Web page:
“Everything passes except the past” are words written on a wall at Belgium’s renovated Africa Museum in Tervuren. They speak of phantom pain that people still feel today because of the injustice inflicted on their ancestors. Jurist Martien Schotsmans cited these words as she presented her recommendations on how Belgium can compensate the victims of the colonial regime and heal wounds.
Experts agree that atrocities were committed during the Belgian period, during the regime under King Leopold II, later when Congo became a Belgian colony and even after Congo, Burundi and Rwanda gained independence. The colonised people were exploited, physically, economically, and psychologically. The experts say it’s high time Belgium takes its responsibility.
In a 700-page document the experts recommend how this could happen, but they have also requested more time to scrutinise what exactly happened in Rwanda and Burundi and examine the important role of the Roman Catholic Church.
Experts suggest the populations that suffered should receive compensation, but that, they say, is not solely a matter of money, apologies, or the return of artefacts. “A comprehensive programme of reparations agreed after consultations with all parties is needed” said Schotsmans: “The truth must be recognised. Discussions must be held with target groups, during hearings or consultations. The goal must be ‘outreach’: a debate in society on colonialism and its effects including racism. Only in this way can you achieve enough support to work on long term reparation”.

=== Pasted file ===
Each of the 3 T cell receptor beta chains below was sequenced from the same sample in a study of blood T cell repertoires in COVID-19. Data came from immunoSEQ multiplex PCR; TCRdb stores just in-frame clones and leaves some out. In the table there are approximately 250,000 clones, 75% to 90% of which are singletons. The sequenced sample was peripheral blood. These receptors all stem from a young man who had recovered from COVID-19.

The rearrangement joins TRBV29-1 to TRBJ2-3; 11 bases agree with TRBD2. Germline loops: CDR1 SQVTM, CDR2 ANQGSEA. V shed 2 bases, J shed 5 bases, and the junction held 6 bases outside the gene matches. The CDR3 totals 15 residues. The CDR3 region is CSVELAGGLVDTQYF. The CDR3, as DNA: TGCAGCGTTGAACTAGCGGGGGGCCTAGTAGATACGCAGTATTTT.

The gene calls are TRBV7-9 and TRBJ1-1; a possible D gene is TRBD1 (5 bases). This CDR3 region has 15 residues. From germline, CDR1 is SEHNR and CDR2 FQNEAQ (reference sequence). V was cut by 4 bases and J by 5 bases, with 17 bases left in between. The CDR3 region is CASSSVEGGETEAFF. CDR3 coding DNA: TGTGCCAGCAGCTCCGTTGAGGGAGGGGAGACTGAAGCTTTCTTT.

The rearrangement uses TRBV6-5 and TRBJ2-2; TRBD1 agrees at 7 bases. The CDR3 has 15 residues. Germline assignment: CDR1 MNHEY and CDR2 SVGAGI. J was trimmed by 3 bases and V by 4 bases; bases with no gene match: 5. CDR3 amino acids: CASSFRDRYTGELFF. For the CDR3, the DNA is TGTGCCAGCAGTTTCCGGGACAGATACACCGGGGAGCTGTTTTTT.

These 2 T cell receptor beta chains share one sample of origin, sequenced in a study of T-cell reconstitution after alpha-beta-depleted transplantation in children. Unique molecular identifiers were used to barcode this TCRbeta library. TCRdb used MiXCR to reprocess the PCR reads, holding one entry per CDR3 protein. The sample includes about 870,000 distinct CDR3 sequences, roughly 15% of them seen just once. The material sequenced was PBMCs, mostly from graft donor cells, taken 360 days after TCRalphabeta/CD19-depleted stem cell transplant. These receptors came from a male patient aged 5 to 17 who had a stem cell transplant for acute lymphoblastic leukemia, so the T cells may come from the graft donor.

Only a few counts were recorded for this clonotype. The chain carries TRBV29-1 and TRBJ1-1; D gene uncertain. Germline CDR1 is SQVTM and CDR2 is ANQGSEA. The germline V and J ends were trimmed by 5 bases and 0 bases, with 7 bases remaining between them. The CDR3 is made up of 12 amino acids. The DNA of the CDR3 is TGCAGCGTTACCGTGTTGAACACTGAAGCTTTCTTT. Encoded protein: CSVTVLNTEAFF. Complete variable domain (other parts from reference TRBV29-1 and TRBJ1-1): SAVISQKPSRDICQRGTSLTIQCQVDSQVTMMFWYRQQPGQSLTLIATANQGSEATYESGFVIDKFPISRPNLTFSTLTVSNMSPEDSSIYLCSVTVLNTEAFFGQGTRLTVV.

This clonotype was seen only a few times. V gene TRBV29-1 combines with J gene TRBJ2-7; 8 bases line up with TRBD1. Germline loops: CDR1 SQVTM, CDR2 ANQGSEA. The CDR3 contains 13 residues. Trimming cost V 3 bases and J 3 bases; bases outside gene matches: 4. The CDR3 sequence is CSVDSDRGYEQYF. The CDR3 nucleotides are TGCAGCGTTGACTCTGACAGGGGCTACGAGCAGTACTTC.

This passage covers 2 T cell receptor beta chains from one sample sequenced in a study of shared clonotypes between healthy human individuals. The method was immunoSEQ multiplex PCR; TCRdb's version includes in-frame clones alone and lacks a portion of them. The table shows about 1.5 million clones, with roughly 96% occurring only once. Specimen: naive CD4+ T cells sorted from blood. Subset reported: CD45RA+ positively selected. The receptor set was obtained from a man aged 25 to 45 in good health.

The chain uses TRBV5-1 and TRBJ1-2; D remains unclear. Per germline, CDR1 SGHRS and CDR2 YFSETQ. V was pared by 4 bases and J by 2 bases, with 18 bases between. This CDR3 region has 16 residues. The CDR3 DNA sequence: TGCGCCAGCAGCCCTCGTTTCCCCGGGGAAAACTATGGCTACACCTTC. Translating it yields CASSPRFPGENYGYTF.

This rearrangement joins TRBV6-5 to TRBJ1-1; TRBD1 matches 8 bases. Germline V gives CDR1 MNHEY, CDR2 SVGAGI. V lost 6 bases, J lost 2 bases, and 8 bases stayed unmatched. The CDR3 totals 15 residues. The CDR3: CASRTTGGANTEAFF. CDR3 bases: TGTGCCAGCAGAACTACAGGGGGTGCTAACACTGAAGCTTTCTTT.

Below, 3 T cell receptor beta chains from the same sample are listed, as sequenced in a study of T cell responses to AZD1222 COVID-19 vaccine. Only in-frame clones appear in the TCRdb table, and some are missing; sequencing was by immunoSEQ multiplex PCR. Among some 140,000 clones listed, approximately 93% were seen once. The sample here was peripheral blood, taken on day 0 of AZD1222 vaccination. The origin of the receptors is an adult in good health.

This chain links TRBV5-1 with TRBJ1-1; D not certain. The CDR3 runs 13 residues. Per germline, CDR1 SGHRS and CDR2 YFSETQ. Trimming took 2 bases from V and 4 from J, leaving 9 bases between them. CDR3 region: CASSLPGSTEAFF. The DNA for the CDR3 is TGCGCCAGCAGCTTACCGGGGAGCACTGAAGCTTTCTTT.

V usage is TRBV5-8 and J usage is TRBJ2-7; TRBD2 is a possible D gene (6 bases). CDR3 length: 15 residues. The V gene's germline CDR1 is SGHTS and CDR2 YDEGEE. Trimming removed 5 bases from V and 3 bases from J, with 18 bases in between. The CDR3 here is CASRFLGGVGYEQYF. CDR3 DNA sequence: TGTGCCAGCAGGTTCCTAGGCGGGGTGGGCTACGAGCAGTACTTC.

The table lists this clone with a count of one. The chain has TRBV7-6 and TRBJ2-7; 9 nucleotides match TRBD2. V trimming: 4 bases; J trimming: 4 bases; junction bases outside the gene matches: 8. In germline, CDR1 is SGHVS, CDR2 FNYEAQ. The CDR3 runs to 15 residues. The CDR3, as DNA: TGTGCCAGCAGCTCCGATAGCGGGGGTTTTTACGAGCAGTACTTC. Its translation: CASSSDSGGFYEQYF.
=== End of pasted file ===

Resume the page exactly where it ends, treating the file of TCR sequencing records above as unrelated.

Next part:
The presentation met a mixed response from lawmakers. Art historian Anne Wetsi Mpoma’s call for financial reparations was rejected by some. Others criticised a proposal to regularise undocumented people from the three countries or to adopt positive discrimination.
The report has added to the select committee’s workload. One lawmaker labelled it a cornerstone on which to build, while another warned the committee’s work was in danger of becoming an endless process without any result.